What do you like & dislike about your car?: Likes: performs quite well for a car of its engine capacity and size and is generally quite reliable. Pleasant to drive with good steering and very good brakes for a veteran. Dislikes: the diff is way too heavy making it hard on rear tyres. Talbot tried to overcome some issues they had with the diff on the previous 12HP model (4CT) but went a bit too far. They also made some modifications to the cooling system to the previous model, which again weren't really an improvement, or certainly not for the Australian climate.
Fun facts or any other details you’d like to include? The first trip the car did after restoration was to the National Rally in Toowoomba, which was done without too many problems, although a few issues had to be sorted both on the drive there and back again. The car was driven in the 2018 National Rally in Forbes by my two daughters who were 22 and 20 years old at the time, which with the journey there and back was over 1500km's. The original NSW registration number was 12197
1911 Renault AX
Engine Type: 2 cylinder side valve, mono block, 1060 cc, 8 KW, thermo syphon cooling with radiator and fan at the rear of the motor.
Details of fuel & ignition system: Gravity fed fuel system from tank underneath driver's seat. Magneto fixed ignition.
Transmission: 3 speed plus reverse with progressive change. Cone leather clutch. Hand brake to the rear wheels and foot operated transmission brake.
How did you acquire the vehicle?: Evan Quamby advertised it in the club magazine. I loved the look of the Renault and organised to view it. I had already met Evan through the vintage Vauxhall connection. The Renault looked even better in the flesh. Then a ride in it and the deal was done.
Brief known history of the vehicle: It was originally owned by a single family in Maryborough, Queensland from new through to the late 50's It was then purchased by Sam Hecker who used it in its original state before repainting it in the 60's. Sam passed in the 90's and left it to his daughter. Evan then purchased it from Sam's daughter in 2001. Maria & I became the happy owners in 2020.
What do you like & dislike about your car?: Like: The uninterrupted view, no windscreen, no hood and no instruments to distract the driver. Watching the grass grow
as we drive by. No real dislikes at this stage as we are still in the honeymoon phase. Although the handbrake being applied by pushing away from you will take some getting used to.
Fun facts or any other details you’d like to include? The Renault was affectionately called Penny as Sam Hecker soldered a penny over a hole in the radiator. The hole has now been fixed by Evan and the penny has been moved to a less obvious place on the radiator, so the penny and name remains.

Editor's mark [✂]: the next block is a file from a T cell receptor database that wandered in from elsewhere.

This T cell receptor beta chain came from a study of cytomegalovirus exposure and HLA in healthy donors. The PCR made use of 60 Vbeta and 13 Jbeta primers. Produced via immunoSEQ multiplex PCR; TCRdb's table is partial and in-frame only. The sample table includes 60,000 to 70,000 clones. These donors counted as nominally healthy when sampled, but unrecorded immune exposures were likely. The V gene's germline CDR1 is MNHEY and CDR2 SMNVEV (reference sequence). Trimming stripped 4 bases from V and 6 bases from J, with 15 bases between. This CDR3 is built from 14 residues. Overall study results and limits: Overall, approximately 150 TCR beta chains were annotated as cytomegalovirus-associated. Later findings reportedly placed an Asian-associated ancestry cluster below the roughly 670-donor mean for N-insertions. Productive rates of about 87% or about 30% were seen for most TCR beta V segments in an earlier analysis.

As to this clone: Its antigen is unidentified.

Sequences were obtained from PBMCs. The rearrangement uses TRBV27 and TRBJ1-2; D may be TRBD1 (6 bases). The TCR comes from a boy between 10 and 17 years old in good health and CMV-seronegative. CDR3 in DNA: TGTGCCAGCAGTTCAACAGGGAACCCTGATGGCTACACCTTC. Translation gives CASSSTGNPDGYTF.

1911 Vauxhall A Type
Engine Type: 4 cylinder, side valve, mono block, 20 hp, 3 litre, pressure fed lubrication, thermo syphon cooling.
Details of fuel & ignition system: Pressurised fuel tank from compressor driven off rear of camshaft. Bosch magneto variable ignition.
Transmission: 4 speed with reverse. Multi plate clutch. Handbrake to the rear wheels and foot operated transmission brake.
How did you acquire the vehicle?: IPurchased from Jim Weir, fellow vintage Vauxhall enthusiast in 2016.
Brief known history of the vehicle: Believed to be sold new in Brisbane. Found in a derelict state in the 60's at Molong, NSW. Restored by Jim Weir in the 70's. Jim then sold it on before purchasing it again in 2000. Maria & I purchased it in 2016.
What do you like & dislike about your car?: Like: Motors well. Dislike: Maria won't drive it.
Fun facts or any other details you’d like to include? The famous 50 bob is also an A Type Vauxhall which in the hands of Boyd Edkins, held many inter city records - now owned by the Adam's family.
1912 Maxwell AC Messenger
Engine Type: Two cylinders, horizontally opposed with side valves, constant loss lubrication, thermosyphon cooling
Details of fuel & ignition system: Fuel is gravity fed to a carburetor of Maxwell design
Transmission: Two speed planetary
How did you acquire the vehicle?: I bought it from USA in 2008 from a deceased estate after friends in USA told me about .
Brief known history of the vehicle: Prior to my purchase all owners were in the USA, starting with Roscoe Smith who bought the car new for his work stringing power lines to outlying areas. His business grew to become listed on the NY stock exchange and he started a museum. The Maxwell was in that museum for many years. After his death the Maxwell was owned by Roscoe Smith's nephew Dave Bush. The next owner was Leonard Votroubik,
followed by Lester Robinson. Up to this time the Maxwell had not been restored. Lester restored the car cosmetically and carried out some mechanical work. I bought the car in 2008 and completed the restoration.
What do you like & dislike about your car?: It performs well for a 2 cylinder car but its very slow on hills when low gear is needed.